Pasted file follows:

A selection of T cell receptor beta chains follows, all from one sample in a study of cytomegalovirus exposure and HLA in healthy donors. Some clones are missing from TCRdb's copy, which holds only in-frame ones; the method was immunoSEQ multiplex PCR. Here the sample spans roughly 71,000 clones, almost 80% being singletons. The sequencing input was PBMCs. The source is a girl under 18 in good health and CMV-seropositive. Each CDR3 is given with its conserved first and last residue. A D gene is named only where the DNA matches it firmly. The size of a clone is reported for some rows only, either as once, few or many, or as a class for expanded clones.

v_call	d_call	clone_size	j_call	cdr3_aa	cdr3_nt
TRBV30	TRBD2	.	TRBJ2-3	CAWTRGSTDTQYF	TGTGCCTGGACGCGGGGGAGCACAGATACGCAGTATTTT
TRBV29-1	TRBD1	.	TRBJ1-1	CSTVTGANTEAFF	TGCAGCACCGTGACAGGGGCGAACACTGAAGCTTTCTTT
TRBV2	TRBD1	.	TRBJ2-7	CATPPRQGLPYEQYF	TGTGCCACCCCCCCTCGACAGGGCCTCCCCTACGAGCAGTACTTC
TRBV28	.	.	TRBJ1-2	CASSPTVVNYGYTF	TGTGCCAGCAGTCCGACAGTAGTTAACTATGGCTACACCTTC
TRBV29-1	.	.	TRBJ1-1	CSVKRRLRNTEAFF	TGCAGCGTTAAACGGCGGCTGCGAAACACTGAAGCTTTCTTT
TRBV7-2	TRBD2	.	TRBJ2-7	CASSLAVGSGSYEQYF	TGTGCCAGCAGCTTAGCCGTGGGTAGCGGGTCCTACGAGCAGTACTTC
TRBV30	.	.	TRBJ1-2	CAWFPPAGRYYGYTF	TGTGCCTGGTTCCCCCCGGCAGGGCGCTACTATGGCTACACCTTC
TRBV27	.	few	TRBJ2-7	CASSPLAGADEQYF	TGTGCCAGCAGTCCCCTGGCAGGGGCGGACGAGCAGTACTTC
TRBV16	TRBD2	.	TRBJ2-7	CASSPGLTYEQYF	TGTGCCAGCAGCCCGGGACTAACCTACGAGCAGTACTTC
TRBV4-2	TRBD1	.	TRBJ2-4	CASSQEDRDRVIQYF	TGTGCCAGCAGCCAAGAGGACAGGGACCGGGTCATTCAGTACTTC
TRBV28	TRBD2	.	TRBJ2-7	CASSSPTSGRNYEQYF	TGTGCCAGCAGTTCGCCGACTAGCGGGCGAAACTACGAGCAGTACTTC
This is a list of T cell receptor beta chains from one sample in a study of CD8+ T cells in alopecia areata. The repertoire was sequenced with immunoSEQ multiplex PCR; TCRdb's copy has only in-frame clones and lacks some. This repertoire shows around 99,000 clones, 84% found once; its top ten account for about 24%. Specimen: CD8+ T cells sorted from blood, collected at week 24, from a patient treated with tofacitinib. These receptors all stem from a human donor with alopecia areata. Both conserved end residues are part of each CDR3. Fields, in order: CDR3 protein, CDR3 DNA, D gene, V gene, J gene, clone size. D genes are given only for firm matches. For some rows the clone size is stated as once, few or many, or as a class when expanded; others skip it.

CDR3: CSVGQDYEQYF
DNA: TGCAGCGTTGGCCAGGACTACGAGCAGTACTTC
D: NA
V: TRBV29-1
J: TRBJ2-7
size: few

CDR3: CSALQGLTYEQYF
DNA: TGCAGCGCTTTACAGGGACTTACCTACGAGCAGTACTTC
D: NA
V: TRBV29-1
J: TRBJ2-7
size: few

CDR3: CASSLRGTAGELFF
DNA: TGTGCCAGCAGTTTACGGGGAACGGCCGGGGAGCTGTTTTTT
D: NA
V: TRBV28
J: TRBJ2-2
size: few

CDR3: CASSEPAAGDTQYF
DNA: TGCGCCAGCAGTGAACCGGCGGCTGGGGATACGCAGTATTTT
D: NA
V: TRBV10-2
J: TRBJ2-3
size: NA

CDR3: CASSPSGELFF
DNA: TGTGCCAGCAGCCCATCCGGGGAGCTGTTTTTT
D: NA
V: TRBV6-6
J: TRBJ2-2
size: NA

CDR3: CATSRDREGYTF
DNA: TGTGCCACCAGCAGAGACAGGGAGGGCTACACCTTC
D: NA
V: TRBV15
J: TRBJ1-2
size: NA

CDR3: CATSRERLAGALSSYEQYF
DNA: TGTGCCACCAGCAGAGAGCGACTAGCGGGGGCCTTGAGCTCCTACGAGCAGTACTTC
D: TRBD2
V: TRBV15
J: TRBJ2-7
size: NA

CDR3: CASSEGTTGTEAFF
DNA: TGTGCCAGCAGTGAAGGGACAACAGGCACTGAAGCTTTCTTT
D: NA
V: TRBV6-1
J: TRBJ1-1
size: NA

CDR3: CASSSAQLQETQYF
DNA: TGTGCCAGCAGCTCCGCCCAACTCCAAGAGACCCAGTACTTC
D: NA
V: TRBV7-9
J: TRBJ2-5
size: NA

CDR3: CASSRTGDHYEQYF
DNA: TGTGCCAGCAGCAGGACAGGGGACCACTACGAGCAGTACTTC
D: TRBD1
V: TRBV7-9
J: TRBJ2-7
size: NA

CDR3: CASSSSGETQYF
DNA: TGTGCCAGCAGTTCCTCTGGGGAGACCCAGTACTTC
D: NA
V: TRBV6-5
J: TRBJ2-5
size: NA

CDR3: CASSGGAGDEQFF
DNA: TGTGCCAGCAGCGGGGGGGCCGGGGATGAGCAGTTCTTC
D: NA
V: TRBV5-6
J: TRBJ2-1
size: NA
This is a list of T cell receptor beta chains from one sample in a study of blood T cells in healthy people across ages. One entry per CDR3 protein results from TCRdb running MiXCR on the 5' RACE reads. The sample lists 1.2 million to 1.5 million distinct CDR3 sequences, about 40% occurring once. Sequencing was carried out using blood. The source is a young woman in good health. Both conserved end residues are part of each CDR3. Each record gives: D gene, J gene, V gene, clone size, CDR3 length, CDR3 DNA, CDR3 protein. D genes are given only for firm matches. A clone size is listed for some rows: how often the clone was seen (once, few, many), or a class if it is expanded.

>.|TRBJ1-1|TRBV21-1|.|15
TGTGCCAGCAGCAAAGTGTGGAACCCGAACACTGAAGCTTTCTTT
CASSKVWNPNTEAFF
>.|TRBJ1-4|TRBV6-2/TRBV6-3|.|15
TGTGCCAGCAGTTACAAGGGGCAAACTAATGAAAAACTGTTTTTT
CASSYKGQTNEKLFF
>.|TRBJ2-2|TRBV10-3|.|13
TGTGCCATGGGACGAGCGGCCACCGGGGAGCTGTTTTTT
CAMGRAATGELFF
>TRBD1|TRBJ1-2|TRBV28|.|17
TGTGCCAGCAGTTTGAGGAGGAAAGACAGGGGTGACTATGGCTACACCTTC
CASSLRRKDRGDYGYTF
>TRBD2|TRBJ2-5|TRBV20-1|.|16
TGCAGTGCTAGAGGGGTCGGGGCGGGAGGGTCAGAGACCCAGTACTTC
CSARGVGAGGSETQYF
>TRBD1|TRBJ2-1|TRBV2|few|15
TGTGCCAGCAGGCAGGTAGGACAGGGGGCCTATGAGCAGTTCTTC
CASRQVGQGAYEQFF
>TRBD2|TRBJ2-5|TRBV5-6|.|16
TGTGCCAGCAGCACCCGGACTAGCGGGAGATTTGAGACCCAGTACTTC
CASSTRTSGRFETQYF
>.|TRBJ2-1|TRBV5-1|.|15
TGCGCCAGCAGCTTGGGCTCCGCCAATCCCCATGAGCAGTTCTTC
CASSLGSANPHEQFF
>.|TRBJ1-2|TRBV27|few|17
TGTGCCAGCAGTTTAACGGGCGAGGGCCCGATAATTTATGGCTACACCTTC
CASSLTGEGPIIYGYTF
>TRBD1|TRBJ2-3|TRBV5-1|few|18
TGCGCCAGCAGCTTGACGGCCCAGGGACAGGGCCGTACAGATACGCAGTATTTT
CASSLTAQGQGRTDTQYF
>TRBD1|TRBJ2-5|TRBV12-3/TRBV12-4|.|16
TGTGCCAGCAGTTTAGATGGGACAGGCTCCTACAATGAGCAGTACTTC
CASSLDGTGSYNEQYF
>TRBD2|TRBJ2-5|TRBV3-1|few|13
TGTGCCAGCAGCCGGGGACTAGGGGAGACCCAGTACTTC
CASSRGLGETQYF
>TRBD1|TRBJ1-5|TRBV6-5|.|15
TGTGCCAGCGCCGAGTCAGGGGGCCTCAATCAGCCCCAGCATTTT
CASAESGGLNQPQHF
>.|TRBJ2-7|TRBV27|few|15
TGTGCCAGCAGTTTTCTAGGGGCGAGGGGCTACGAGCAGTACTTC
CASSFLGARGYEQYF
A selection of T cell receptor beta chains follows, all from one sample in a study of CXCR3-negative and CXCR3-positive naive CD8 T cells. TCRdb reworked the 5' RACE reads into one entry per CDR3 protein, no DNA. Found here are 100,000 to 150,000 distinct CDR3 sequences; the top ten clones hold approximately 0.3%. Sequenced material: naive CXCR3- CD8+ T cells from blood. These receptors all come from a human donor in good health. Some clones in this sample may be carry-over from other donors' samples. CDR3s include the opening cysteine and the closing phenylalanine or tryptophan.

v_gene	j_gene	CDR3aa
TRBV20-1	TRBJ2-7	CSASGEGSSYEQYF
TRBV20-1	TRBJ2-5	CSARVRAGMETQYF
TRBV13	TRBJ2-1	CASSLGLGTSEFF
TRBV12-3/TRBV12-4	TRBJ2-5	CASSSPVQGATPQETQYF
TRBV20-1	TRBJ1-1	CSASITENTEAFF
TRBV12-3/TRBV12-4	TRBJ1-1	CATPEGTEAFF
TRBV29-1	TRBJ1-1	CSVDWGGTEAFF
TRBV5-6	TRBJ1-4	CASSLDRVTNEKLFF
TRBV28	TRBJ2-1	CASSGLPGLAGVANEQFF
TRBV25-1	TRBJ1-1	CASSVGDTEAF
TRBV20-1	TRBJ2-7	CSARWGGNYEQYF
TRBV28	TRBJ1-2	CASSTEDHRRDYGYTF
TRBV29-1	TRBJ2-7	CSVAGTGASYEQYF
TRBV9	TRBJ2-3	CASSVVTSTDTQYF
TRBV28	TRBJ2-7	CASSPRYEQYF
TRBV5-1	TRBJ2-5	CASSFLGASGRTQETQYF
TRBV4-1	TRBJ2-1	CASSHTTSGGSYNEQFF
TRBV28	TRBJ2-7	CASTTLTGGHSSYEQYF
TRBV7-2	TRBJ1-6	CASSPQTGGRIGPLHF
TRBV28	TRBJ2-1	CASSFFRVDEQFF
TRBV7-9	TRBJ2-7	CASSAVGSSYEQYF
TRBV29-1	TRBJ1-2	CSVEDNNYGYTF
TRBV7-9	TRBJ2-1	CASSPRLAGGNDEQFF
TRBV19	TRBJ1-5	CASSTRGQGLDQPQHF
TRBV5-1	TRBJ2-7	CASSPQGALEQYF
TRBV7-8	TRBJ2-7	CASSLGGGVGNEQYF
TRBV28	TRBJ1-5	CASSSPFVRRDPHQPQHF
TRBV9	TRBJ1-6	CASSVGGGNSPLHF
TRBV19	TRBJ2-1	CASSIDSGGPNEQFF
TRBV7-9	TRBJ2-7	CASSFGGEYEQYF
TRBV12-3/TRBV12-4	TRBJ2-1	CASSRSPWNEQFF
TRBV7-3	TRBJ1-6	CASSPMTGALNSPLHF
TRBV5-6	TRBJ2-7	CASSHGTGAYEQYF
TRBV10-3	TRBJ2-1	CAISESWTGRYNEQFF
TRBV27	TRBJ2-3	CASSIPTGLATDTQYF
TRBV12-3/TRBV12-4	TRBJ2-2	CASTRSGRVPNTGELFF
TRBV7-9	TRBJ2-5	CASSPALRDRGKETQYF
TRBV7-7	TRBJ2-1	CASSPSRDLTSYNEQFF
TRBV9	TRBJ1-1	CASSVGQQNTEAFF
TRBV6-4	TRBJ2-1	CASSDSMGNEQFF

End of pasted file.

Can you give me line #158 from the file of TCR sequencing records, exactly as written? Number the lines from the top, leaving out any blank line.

TRBV28	TRBJ1-5	CASSSPFVRRDPHQPQHF